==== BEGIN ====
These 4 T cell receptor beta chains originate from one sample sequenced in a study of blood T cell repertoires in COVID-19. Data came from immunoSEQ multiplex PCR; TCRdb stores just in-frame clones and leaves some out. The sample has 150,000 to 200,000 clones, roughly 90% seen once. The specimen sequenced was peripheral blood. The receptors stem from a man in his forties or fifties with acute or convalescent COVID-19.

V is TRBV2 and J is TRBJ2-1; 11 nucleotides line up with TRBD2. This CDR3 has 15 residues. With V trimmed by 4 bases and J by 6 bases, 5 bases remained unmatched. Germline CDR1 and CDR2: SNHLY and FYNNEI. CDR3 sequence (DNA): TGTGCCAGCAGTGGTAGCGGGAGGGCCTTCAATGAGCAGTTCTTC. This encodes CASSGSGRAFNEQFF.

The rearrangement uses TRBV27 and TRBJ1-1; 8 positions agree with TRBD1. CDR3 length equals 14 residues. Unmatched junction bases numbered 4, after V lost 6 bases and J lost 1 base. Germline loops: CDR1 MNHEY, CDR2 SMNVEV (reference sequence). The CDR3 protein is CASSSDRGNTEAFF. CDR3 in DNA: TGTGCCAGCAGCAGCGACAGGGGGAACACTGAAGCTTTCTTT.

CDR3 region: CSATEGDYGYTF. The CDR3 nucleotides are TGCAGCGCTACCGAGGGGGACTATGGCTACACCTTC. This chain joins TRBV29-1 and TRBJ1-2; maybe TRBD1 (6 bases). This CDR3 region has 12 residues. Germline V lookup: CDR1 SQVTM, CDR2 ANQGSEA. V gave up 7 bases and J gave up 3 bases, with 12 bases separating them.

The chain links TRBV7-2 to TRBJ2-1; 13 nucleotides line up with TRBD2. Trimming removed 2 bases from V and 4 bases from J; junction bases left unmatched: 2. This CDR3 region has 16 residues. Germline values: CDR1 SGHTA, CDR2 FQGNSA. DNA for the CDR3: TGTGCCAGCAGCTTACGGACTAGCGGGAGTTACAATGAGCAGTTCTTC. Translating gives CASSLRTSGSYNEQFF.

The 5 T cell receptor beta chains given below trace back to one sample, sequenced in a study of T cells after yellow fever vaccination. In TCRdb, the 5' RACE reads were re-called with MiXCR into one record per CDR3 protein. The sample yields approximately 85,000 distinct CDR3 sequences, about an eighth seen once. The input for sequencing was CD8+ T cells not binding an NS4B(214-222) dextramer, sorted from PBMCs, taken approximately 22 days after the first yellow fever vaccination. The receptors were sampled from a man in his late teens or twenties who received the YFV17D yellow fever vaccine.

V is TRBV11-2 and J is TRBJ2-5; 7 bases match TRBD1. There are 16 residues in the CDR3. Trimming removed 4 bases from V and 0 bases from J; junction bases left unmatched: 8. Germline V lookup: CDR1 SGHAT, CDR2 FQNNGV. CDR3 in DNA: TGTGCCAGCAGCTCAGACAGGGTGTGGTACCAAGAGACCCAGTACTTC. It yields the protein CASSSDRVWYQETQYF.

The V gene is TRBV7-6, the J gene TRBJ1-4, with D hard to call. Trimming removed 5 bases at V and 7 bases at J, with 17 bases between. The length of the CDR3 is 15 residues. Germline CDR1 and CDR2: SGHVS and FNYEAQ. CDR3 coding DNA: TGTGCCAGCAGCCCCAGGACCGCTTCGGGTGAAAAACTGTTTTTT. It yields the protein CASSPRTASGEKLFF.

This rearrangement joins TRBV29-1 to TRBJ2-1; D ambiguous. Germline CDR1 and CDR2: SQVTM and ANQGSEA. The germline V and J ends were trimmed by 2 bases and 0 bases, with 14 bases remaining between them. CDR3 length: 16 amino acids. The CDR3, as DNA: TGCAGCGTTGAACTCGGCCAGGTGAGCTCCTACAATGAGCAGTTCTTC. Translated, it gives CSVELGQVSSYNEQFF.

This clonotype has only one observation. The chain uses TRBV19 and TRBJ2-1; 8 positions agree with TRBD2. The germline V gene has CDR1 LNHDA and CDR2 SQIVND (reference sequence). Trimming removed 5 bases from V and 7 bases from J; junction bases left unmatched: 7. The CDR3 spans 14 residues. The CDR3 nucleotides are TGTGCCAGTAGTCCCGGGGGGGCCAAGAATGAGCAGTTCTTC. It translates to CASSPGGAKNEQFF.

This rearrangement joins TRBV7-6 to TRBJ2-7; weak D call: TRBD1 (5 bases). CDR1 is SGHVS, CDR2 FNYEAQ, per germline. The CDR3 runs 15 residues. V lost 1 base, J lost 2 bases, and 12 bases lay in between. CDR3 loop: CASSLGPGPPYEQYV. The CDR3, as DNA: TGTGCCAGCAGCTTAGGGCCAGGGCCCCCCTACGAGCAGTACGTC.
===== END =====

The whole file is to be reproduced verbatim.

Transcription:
These 4 T cell receptor beta chains originate from one sample sequenced in a study of blood T cell repertoires in COVID-19. Data came from immunoSEQ multiplex PCR; TCRdb stores just in-frame clones and leaves some out. The sample has 150,000 to 200,000 clones, roughly 90% seen once. The specimen sequenced was peripheral blood. The receptors stem from a man in his forties or fifties with acute or convalescent COVID-19.

V is TRBV2 and J is TRBJ2-1; 11 nucleotides line up with TRBD2. This CDR3 has 15 residues. With V trimmed by 4 bases and J by 6 bases, 5 bases remained unmatched. Germline CDR1 and CDR2: SNHLY and FYNNEI. CDR3 sequence (DNA): TGTGCCAGCAGTGGTAGCGGGAGGGCCTTCAATGAGCAGTTCTTC. This encodes CASSGSGRAFNEQFF.

The rearrangement uses TRBV27 and TRBJ1-1; 8 positions agree with TRBD1. CDR3 length equals 14 residues. Unmatched junction bases numbered 4, after V lost 6 bases and J lost 1 base. Germline loops: CDR1 MNHEY, CDR2 SMNVEV (reference sequence). The CDR3 protein is CASSSDRGNTEAFF. CDR3 in DNA: TGTGCCAGCAGCAGCGACAGGGGGAACACTGAAGCTTTCTTT.

CDR3 region: CSATEGDYGYTF. The CDR3 nucleotides are TGCAGCGCTACCGAGGGGGACTATGGCTACACCTTC. This chain joins TRBV29-1 and TRBJ1-2; maybe TRBD1 (6 bases). This CDR3 region has 12 residues. Germline V lookup: CDR1 SQVTM, CDR2 ANQGSEA. V gave up 7 bases and J gave up 3 bases, with 12 bases separating them.

The chain links TRBV7-2 to TRBJ2-1; 13 nucleotides line up with TRBD2. Trimming removed 2 bases from V and 4 bases from J; junction bases left unmatched: 2. This CDR3 region has 16 residues. Germline values: CDR1 SGHTA, CDR2 FQGNSA. DNA for the CDR3: TGTGCCAGCAGCTTACGGACTAGCGGGAGTTACAATGAGCAGTTCTTC. Translating gives CASSLRTSGSYNEQFF.

The 5 T cell receptor beta chains given below trace back to one sample, sequenced in a study of T cells after yellow fever vaccination. In TCRdb, the 5' RACE reads were re-called with MiXCR into one record per CDR3 protein. The sample yields approximately 85,000 distinct CDR3 sequences, about an eighth seen once. The input for sequencing was CD8+ T cells not binding an NS4B(214-222) dextramer, sorted from PBMCs, taken approximately 22 days after the first yellow fever vaccination. The receptors were sampled from a man in his late teens or twenties who received the YFV17D yellow fever vaccine.

V is TRBV11-2 and J is TRBJ2-5; 7 bases match TRBD1. There are 16 residues in the CDR3. Trimming removed 4 bases from V and 0 bases from J; junction bases left unmatched: 8. Germline V lookup: CDR1 SGHAT, CDR2 FQNNGV. CDR3 in DNA: TGTGCCAGCAGCTCAGACAGGGTGTGGTACCAAGAGACCCAGTACTTC. It yields the protein CASSSDRVWYQETQYF.

The V gene is TRBV7-6, the J gene TRBJ1-4, with D hard to call. Trimming removed 5 bases at V and 7 bases at J, with 17 bases between. The length of the CDR3 is 15 residues. Germline CDR1 and CDR2: SGHVS and FNYEAQ. CDR3 coding DNA: TGTGCCAGCAGCCCCAGGACCGCTTCGGGTGAAAAACTGTTTTTT. It yields the protein CASSPRTASGEKLFF.

This rearrangement joins TRBV29-1 to TRBJ2-1; D ambiguous. Germline CDR1 and CDR2: SQVTM and ANQGSEA. The germline V and J ends were trimmed by 2 bases and 0 bases, with 14 bases remaining between them. CDR3 length: 16 amino acids. The CDR3, as DNA: TGCAGCGTTGAACTCGGCCAGGTGAGCTCCTACAATGAGCAGTTCTTC. Translated, it gives CSVELGQVSSYNEQFF.

This clonotype has only one observation. The chain uses TRBV19 and TRBJ2-1; 8 positions agree with TRBD2. The germline V gene has CDR1 LNHDA and CDR2 SQIVND (reference sequence). Trimming removed 5 bases from V and 7 bases from J; junction bases left unmatched: 7. The CDR3 spans 14 residues. The CDR3 nucleotides are TGTGCCAGTAGTCCCGGGGGGGCCAAGAATGAGCAGTTCTTC. It translates to CASSPGGAKNEQFF.

This rearrangement joins TRBV7-6 to TRBJ2-7; weak D call: TRBD1 (5 bases). CDR1 is SGHVS, CDR2 FNYEAQ, per germline. The CDR3 runs 15 residues. V lost 1 base, J lost 2 bases, and 12 bases lay in between. CDR3 loop: CASSLGPGPPYEQYV. The CDR3, as DNA: TGTGCCAGCAGCTTAGGGCCAGGGCCCCCCTACGAGCAGTACGTC.